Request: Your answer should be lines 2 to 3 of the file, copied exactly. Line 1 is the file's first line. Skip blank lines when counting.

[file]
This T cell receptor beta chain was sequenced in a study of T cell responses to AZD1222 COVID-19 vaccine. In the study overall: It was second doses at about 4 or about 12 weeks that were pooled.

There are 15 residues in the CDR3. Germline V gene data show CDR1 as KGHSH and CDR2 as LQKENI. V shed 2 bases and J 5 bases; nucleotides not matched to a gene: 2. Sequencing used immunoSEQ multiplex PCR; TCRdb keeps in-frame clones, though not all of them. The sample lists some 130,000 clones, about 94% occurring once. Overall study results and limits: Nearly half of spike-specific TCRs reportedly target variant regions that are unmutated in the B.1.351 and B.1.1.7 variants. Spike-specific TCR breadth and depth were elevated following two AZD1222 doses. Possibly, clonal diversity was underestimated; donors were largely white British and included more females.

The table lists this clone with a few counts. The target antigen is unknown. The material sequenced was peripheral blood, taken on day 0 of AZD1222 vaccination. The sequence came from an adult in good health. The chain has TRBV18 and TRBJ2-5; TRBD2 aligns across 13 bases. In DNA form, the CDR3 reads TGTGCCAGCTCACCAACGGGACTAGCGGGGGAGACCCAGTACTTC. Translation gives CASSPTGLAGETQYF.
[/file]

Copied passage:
There are 15 residues in the CDR3. Germline V gene data show CDR1 as KGHSH and CDR2 as LQKENI. V shed 2 bases and J 5 bases; nucleotides not matched to a gene: 2. Sequencing used immunoSEQ multiplex PCR; TCRdb keeps in-frame clones, though not all of them. The sample lists some 130,000 clones, about 94% occurring once. Overall study results and limits: Nearly half of spike-specific TCRs reportedly target variant regions that are unmutated in the B.1.351 and B.1.1.7 variants. Spike-specific TCR breadth and depth were elevated following two AZD1222 doses. Possibly, clonal diversity was underestimated; donors were largely white British and included more females.

The table lists this clone with a few counts. The target antigen is unknown. The material sequenced was peripheral blood, taken on day 0 of AZD1222 vaccination. The sequence came from an adult in good health. The chain has TRBV18 and TRBJ2-5; TRBD2 aligns across 13 bases. In DNA form, the CDR3 reads TGTGCCAGCTCACCAACGGGACTAGCGGGGGAGACCCAGTACTTC. Translation gives CASSPTGLAGETQYF.